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4 practice notes
  • Practice and procedure: Patent and trademark cases rules of practice; representation of others before Patent and Trademark Office,
    • United States
    • Federal Register December 12, 2003
    • December 12, 2003
    ...stock issues, and communication was treated as confidential and not disclosed until beginning of court action); Riccobene v. Scales, 19 F.Supp 2d 577 (N.D. W. Va. 1998) (statements by attorney, representing Army officer's wife, to officer's superior made in course of representing the wife, ......
  • Part II
    • United States
    • Federal Register December 12, 2003
    • December 12, 2003
    ...stock issues, and communication was treated as confidential and not disclosed until beginning of court action); Riccobene v. Scales, 19 F.Supp 2d 577 (N.D. W. Va. 1998) (statements by attorney, representing Army officer's wife, to officer's superior made in course of representing the wife, ......
  • Curry v. Weiford, No. CIV.A. 2:03CV115.
    • United States
    • U.S. District Court — Northern District of West Virginia
    • September 21, 2005
    ...district court must nonetheless ensure that the moving party is entitled to judgment as a matter of law. See also, Riccobene v. Scales, 19 F.Supp.2d 577, n. 1 (N.D.W.Va.1998). Thus, the Court has proceeded to determine whether there is a genuine issue of material fact. The Court notes that ......
  • Chesapeake Trust v. Chesapeake Bay Enter., Inc. (In re Potomac Supply Corp.), Case No. 12-30347-DOT
    • United States
    • United States Bankruptcy Courts. Fourth Circuit. U.S. Bankruptcy Court — Eastern District of Virginia
    • December 31, 2013
    ...unique in its application of the absolute privilege to all forms of communication during litigation. See, e.g., Riccobene v. Scales, 19 F. Supp. 2d 577, 582-84 (N.D.W. Va. 1998) (applying absolute privilege to allegedly defamatory letter from attorney sent as part of judicial proceedings fo......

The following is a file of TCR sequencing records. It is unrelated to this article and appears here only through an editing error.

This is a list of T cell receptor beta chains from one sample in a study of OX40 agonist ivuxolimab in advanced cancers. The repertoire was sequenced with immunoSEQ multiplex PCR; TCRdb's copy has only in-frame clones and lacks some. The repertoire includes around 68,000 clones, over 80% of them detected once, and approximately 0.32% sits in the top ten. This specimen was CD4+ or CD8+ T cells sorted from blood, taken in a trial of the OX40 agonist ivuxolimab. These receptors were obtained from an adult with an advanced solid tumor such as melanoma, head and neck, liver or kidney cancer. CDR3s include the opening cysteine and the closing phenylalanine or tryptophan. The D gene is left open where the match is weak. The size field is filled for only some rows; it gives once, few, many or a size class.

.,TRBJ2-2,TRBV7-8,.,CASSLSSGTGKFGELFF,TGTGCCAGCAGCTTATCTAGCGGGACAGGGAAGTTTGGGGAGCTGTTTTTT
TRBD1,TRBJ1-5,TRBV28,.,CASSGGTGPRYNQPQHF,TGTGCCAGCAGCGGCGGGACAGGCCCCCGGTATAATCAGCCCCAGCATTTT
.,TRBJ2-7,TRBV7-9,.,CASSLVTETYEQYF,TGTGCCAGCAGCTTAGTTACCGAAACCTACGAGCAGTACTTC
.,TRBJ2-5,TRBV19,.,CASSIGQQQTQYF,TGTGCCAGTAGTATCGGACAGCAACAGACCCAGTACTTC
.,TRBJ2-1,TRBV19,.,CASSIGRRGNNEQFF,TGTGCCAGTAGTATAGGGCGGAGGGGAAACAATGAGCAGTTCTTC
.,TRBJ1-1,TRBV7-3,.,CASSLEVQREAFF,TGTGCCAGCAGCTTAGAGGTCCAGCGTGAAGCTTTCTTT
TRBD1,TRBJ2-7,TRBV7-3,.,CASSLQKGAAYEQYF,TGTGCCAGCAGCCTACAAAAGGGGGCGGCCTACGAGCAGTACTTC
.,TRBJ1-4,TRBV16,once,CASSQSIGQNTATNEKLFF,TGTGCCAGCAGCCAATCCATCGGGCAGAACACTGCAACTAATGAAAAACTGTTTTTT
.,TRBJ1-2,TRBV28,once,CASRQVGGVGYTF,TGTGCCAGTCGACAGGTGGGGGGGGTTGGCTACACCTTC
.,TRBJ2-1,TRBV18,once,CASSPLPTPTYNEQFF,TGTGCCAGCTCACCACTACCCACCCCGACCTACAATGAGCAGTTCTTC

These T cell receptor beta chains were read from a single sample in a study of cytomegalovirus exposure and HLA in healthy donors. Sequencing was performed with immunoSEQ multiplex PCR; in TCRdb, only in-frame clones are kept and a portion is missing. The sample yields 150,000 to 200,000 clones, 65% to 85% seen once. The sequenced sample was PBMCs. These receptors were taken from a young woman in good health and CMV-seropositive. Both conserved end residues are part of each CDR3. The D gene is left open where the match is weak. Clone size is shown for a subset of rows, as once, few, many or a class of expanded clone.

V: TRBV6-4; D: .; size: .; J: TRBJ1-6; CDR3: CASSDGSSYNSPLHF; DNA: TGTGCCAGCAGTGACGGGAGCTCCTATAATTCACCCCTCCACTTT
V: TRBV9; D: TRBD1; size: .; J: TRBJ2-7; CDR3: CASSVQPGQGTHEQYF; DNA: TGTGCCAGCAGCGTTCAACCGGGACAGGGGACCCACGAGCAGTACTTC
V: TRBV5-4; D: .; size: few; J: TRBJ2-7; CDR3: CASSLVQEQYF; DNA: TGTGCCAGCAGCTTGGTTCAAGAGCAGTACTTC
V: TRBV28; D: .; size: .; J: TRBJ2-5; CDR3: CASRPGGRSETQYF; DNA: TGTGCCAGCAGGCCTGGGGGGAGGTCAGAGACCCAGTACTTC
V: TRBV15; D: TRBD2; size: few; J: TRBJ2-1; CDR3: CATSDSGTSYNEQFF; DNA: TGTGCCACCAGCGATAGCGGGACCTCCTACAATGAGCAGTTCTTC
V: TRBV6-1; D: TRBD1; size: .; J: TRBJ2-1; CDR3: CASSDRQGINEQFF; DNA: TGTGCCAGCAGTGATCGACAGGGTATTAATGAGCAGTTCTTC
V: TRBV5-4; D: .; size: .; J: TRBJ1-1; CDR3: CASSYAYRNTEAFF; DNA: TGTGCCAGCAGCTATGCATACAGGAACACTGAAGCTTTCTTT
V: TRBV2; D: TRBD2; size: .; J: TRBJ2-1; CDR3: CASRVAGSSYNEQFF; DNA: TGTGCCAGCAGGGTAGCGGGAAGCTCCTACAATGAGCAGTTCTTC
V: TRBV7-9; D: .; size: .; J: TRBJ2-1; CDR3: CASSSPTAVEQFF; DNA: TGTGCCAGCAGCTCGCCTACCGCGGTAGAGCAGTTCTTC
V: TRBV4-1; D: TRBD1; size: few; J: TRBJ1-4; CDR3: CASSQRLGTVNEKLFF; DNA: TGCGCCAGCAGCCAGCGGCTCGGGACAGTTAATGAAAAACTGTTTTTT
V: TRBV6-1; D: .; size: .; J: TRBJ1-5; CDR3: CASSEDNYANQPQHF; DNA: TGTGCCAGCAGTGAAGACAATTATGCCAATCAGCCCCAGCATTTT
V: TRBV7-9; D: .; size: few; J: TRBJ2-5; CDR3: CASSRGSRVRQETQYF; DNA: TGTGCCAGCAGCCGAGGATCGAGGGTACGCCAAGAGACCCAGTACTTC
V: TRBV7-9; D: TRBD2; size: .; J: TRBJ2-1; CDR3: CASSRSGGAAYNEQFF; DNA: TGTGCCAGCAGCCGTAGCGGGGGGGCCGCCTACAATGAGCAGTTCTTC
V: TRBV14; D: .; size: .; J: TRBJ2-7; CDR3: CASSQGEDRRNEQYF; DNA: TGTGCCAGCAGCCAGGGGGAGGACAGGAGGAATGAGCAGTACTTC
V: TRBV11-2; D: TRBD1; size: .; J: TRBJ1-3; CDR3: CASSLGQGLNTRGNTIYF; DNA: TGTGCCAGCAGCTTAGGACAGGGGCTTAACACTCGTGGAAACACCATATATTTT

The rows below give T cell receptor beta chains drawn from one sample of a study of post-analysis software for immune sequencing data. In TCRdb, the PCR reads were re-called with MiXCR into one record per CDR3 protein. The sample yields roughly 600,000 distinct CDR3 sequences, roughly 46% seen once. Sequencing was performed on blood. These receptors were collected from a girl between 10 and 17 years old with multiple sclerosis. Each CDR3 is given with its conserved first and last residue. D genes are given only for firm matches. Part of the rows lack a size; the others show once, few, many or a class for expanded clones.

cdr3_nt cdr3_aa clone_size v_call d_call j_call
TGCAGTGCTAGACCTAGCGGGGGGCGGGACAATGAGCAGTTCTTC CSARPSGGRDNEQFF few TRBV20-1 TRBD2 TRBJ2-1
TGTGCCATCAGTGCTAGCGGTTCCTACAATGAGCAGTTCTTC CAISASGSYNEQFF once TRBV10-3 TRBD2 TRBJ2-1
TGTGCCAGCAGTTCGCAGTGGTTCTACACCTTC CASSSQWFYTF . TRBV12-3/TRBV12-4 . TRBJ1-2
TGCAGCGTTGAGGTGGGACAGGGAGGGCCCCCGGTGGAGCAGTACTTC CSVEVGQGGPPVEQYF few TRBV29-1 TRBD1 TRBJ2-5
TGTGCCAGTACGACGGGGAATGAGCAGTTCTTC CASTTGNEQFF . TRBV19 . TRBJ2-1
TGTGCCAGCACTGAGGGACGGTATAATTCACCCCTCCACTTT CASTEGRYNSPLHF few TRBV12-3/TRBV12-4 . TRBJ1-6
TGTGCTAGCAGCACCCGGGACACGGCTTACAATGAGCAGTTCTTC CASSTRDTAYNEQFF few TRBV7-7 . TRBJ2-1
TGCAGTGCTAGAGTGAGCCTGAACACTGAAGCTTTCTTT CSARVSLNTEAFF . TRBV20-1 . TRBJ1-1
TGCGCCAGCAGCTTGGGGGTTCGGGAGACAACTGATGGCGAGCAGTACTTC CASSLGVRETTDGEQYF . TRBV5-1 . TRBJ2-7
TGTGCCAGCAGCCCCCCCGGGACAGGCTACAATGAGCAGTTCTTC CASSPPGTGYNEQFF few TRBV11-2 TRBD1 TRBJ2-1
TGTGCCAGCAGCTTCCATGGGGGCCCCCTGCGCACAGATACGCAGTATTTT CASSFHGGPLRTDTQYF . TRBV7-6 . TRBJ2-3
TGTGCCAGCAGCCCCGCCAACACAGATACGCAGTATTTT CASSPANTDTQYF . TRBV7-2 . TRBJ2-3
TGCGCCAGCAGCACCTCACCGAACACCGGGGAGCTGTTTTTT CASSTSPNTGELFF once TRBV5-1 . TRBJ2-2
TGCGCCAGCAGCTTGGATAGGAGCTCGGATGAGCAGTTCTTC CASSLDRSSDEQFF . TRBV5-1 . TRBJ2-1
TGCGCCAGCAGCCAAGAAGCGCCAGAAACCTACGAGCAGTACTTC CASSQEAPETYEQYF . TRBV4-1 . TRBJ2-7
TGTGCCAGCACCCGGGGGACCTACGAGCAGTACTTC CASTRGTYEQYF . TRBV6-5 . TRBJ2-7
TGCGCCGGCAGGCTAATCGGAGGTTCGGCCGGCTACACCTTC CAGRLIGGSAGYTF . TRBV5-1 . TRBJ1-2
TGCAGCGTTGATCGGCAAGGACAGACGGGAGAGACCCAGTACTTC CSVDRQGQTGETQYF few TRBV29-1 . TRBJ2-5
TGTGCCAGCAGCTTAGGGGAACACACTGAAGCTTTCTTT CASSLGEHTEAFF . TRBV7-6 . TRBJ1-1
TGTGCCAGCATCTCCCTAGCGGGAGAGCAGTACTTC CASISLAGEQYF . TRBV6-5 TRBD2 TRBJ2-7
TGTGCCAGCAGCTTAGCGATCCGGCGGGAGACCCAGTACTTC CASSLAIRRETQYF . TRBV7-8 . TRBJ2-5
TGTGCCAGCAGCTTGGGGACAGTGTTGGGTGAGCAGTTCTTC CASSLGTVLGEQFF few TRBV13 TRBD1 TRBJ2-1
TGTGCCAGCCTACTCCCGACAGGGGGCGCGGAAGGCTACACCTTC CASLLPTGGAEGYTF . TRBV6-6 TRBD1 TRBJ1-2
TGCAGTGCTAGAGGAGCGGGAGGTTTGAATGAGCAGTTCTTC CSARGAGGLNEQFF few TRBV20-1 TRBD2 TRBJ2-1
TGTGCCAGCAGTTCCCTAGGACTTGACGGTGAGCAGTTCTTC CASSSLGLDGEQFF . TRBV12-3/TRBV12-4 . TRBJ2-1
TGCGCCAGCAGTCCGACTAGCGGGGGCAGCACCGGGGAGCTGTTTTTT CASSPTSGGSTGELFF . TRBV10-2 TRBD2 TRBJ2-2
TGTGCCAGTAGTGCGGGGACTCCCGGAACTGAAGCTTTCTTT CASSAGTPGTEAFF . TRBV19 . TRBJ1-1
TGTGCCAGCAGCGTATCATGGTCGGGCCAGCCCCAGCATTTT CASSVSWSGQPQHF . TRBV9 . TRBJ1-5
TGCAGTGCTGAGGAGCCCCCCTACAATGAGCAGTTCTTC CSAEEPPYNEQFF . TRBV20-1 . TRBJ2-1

2 cases
  • Curry v. Weiford, No. CIV.A. 2:03CV115.
    • United States
    • U.S. District Court — Northern District of West Virginia
    • September 21, 2005
    ...district court must nonetheless ensure that the moving party is entitled to judgment as a matter of law. See also, Riccobene v. Scales, 19 F.Supp.2d 577, n. 1 (N.D.W.Va.1998). Thus, the Court has proceeded to determine whether there is a genuine issue of material fact. The Court notes that ......
  • Chesapeake Trust v. Chesapeake Bay Enter., Inc. (In re Potomac Supply Corp.), Case No. 12-30347-DOT
    • United States
    • United States Bankruptcy Courts. Fourth Circuit. U.S. Bankruptcy Court — Eastern District of Virginia
    • December 31, 2013
    ...unique in its application of the absolute privilege to all forms of communication during litigation. See, e.g., Riccobene v. Scales, 19 F. Supp. 2d 577, 582-84 (N.D.W. Va. 1998) (applying absolute privilege to allegedly defamatory letter from attorney sent as part of judicial proceedings fo......